Phytogenic ingredients in the spotlight: Eucalyptus - not only the favorite plant of the koalas (part 2)

Last time, we introduced another popular medicinal plant to you – Eucalyptus – which probably is known to most of you, especially when it comes to the “cold season”. In the first part about Eucalyptus, we told you about the Koalas and their passion for the leaves of the special tree, but we also gave an insight into the history of the plant and how the native people of Australia have been using its wide range of medicinal properties. This is where part 2 comes in and takes you back to the fields of application of the popular medicinal plant. Enjoy reading more and exploring the origin of the name "Eucalyptus"…


Did you know that burning the leaves of Eucalyptus dives and inhaling the smoke was used in the treatment of fever? 

Moreover, the aboriginal inhabitants appreciated Eucalyptus camaldulensis for its disinfecting properties, which they used by collecting the sap, boiling it in water and then rubbing it on cuts and sores. The heartwood of this eucalyptus species was also boiled in water and the decoction used to treat diarrhea in children. In part 1 we have already introduced you to the different types of eucalyptus. Find out more interesting facts about the application of eucalyptus and its properties in this second part of our phytogenic-series...

The usage of eucalyptus has a wide range of application – in the past and today

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From being a remedy for colds and coughs, snake bites, severe headache, antiseptic treatment of wounds, over counteracting diarrhea to even act as food source, as was the case with Eucalyptus gamophylla, of which the seeds were eaten and its nectar drunk. A very versatile plant, that’s why we´d like to take a closer look at the exterior appearance of it in the next chapter, the portrait of the eucalyptus. 

Did you know?

Slightly different from most eucalyptus species but also worth mentioning is the Corymbia citriodora (or Eucalyptus citriodora). The rather unusual specialty of this eucalyptus is that it does not contain eucalyptol, like most eucalyptus species do. Instead it contains a high amount of citronellal (up to 80% in the oil), which often is usually more known to be found in lemon species. So, C. citriodora does not have the typical “medicinal” eucalyptus smell, but has a very fresh, lemon-like scent, strongly reminiscent of that of lemon oil with a sweet-balsamic background. Therefore, it is highly justified, that it is commonly known also as lemon eucalyptus. This species was soon developed as “natural insecticide”, as many annoying insect pests can’t stand the lemony smell. Until today, there are many mosquito repellents containing the oil of the “lemon eucalyptus” and thus are very effectively.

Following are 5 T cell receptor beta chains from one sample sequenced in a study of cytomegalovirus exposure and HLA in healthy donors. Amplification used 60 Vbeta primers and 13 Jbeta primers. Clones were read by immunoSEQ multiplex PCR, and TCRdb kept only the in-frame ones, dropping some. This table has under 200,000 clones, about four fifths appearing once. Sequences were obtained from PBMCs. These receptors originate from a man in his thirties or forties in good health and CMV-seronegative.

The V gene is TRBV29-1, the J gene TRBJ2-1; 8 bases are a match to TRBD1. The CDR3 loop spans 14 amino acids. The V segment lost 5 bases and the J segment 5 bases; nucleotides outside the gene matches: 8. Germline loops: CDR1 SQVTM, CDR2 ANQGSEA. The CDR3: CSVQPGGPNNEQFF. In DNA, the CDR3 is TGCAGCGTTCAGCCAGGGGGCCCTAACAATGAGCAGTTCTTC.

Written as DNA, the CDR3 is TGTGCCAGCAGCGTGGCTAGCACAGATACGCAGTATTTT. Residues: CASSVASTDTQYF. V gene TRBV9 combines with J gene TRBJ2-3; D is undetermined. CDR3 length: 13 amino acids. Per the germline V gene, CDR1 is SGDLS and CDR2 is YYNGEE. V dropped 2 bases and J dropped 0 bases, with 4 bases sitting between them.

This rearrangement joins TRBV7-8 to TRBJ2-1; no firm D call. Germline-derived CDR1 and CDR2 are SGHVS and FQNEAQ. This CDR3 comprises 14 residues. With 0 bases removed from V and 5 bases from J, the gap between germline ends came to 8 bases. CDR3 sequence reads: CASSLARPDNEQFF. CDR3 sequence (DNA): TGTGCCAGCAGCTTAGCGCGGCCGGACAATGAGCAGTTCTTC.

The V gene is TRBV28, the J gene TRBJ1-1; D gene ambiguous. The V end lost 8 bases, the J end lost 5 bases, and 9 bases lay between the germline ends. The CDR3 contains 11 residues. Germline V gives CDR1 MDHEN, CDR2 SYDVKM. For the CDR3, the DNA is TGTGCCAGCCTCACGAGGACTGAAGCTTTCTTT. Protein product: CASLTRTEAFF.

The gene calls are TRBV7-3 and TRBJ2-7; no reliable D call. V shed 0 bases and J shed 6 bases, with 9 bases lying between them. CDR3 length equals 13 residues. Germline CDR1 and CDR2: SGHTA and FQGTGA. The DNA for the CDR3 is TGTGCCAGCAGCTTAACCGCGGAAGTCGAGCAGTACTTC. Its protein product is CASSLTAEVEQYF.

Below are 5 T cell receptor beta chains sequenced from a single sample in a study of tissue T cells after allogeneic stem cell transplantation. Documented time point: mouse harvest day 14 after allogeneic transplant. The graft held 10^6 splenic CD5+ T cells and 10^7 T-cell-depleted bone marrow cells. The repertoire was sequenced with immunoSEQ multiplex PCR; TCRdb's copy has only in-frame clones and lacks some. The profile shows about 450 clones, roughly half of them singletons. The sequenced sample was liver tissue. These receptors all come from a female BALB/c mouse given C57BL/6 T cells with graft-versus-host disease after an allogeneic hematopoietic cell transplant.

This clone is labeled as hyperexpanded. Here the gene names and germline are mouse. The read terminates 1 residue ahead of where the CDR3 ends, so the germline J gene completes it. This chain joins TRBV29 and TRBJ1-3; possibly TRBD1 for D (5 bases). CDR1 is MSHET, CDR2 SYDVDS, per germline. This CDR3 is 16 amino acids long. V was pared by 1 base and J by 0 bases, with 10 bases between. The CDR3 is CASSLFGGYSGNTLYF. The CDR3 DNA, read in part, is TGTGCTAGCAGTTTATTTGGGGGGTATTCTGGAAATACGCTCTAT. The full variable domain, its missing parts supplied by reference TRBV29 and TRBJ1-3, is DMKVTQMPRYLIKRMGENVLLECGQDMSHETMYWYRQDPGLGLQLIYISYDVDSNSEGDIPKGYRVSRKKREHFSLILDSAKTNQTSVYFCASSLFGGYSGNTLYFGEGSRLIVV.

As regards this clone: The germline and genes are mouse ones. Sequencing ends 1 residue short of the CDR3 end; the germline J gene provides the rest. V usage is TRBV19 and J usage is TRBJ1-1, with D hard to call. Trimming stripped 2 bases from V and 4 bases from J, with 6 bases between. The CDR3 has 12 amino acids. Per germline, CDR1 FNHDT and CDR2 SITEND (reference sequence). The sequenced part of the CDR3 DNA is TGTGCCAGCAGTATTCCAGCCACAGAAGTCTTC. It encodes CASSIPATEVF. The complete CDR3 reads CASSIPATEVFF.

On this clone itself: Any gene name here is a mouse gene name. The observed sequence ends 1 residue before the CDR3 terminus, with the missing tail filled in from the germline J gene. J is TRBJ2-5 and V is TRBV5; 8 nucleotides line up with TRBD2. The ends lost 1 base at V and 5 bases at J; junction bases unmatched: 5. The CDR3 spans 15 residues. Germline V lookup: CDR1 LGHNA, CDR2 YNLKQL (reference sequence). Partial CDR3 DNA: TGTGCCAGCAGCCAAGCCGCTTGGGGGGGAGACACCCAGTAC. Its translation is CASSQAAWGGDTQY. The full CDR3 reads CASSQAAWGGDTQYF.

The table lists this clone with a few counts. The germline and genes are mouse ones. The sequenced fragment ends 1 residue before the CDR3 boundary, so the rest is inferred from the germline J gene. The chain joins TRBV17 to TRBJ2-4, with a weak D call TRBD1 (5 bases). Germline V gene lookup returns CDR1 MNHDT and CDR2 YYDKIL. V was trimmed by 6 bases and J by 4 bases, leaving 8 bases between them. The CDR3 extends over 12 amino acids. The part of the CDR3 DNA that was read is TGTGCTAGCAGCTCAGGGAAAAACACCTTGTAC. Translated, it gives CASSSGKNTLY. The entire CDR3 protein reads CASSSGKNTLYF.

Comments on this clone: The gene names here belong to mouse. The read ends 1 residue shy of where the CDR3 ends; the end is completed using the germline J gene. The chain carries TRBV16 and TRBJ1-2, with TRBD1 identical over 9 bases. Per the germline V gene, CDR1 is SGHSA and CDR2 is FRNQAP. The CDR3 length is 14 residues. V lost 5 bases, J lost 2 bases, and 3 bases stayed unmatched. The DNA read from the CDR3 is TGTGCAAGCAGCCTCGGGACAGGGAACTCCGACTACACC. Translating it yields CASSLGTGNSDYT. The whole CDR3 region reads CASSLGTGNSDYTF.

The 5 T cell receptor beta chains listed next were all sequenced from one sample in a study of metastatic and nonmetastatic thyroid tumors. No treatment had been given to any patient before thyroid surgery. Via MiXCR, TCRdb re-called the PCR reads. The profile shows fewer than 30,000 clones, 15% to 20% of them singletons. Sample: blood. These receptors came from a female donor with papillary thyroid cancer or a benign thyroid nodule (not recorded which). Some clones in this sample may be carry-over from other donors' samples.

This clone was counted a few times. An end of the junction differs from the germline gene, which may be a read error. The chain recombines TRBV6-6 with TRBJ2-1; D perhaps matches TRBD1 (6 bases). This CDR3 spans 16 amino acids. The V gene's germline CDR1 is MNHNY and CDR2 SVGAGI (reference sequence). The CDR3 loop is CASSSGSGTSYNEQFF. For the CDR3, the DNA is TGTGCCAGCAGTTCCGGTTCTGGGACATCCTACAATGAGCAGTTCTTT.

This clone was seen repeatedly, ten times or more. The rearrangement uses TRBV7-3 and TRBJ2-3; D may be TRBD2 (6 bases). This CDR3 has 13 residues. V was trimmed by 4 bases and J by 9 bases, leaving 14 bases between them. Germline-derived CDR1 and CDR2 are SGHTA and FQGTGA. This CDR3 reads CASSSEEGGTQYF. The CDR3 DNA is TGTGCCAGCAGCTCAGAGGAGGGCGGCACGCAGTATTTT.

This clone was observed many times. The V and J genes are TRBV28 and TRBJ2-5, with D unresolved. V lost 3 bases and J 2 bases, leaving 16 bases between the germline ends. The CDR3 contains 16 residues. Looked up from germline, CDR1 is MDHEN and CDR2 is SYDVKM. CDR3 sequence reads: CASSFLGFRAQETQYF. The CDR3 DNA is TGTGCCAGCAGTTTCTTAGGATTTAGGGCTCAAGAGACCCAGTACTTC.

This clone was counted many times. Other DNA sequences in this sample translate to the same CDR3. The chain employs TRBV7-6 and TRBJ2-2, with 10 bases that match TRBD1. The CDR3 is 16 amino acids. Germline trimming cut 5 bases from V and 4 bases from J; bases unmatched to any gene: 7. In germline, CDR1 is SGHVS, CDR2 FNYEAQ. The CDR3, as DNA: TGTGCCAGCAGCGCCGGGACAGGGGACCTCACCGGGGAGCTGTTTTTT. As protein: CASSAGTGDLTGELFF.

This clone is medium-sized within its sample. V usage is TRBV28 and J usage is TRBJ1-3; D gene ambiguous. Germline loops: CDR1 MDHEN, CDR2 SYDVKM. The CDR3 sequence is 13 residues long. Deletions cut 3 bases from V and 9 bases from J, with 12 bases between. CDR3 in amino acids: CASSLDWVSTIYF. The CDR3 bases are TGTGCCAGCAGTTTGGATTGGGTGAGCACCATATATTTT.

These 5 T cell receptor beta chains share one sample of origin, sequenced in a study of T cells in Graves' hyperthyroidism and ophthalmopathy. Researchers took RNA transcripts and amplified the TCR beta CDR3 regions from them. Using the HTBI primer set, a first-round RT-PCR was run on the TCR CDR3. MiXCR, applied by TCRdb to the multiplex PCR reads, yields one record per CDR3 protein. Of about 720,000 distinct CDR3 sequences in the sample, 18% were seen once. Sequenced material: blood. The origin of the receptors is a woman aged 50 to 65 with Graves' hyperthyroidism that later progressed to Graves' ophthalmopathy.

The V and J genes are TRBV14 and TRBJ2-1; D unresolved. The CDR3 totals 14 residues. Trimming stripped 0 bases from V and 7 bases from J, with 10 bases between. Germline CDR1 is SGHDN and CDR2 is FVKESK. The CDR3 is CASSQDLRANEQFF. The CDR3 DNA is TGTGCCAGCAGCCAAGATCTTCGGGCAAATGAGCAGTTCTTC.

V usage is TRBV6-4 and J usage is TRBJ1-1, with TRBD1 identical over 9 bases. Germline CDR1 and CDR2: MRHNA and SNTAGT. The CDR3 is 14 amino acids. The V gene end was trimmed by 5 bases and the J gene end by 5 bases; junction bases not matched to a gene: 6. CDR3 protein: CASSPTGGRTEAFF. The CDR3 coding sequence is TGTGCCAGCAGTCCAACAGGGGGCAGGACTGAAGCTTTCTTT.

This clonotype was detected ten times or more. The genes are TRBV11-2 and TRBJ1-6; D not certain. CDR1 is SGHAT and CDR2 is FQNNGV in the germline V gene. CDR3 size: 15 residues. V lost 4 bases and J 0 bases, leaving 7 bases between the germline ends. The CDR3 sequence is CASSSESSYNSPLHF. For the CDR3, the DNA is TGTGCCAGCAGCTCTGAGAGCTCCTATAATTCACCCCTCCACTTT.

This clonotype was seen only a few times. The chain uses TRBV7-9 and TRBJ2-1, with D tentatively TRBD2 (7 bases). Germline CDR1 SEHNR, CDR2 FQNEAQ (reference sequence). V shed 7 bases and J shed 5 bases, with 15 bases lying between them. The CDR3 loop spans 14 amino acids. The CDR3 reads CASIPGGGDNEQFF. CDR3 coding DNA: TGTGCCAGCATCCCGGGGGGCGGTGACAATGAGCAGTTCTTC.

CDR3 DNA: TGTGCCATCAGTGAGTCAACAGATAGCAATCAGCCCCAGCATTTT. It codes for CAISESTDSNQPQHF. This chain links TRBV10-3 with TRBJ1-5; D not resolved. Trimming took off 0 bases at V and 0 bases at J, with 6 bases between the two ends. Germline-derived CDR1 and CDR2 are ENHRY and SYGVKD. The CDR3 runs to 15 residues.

By the way - silver fish and cockroaches also hate this refreshing scent. 

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The eucalyptus in portrait

Almost everyone knows the eucalyptus at least by hearsay and from its remedy characteristics, but how does the plant of the myrtaceae or myrtle family look like?

The myrtle family, comprising dicotyledonous woody plants, is huge and comprises over 5,650 species grouped in 130 to 150 genera. As the 8th largest family of flowering plants, many famous, ecological and economic important species are included within.


As already mentioned, eucalyptus trees can become very tall.

They have a silvery grey, warty bark and have two different types of leaves: The young eucalyptus leaves are oval-heart-shaped and are colored blue-green, while the leathery-hard aged leaves have the typical sickle-shaped form, are colored grey-green and have smooth edges.

When the leaves are grated, they smell strongly aromatic. Therefore, these older leaves are harvested for the extraction of the essential oil. By the way, Koalas prefer to eat old leaves too, as the containing toxins are not as concentrated as in the young shoots and leaves.

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The flowers consist of numerous whitish threads, which are placed in a circular to spherical formation. They develop into cone-shaped capsules, which are blue-green and covered by a silver-grey layer. As these capsules look very beautiful, they are often used for dried flower arrangements.

The wood of the eucalyptus tree is remarkably hard. Therefore, it is often used for particularly “weight challenging” tasks, such as ship masts, railway sleepers and power poles.

                                                                                                                                                                                                                                      References upon request

The genus „eucalyptus“– how come?

The generic name Eucalyptus is composed of the Greek eu, which means "beautiful", and kalyptos, which means "to hide", "to cover" or "to cloak". It refers to the flower, whose petals fuse into a hard cap, which detaches in a cap-like manner when it blossoms.

The Latin globulus is the diminutive form of globus (= "ball"), i.e. "globules", and refers to the shape of the fruit.

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Get more information about eucalyptus

 Elisabeth Rohrer

Elisabeth Rohrer

After her study in agriculture sciences at the university of natural resources and life sciences in Vienna, Elisabeth joined the Delacon team in December 2013 as Technical Communications Manager - a position, she always exerted with pleasure. Since 2021, her task areas have been extended and thus, she is also supporting colleagues in writing offside the technical focus as Content Manager. Elisabeth describes herself as a great animal and nature lover and prefers to spend her free time high up in the mountains with her little family, away from the hustle and bustle.

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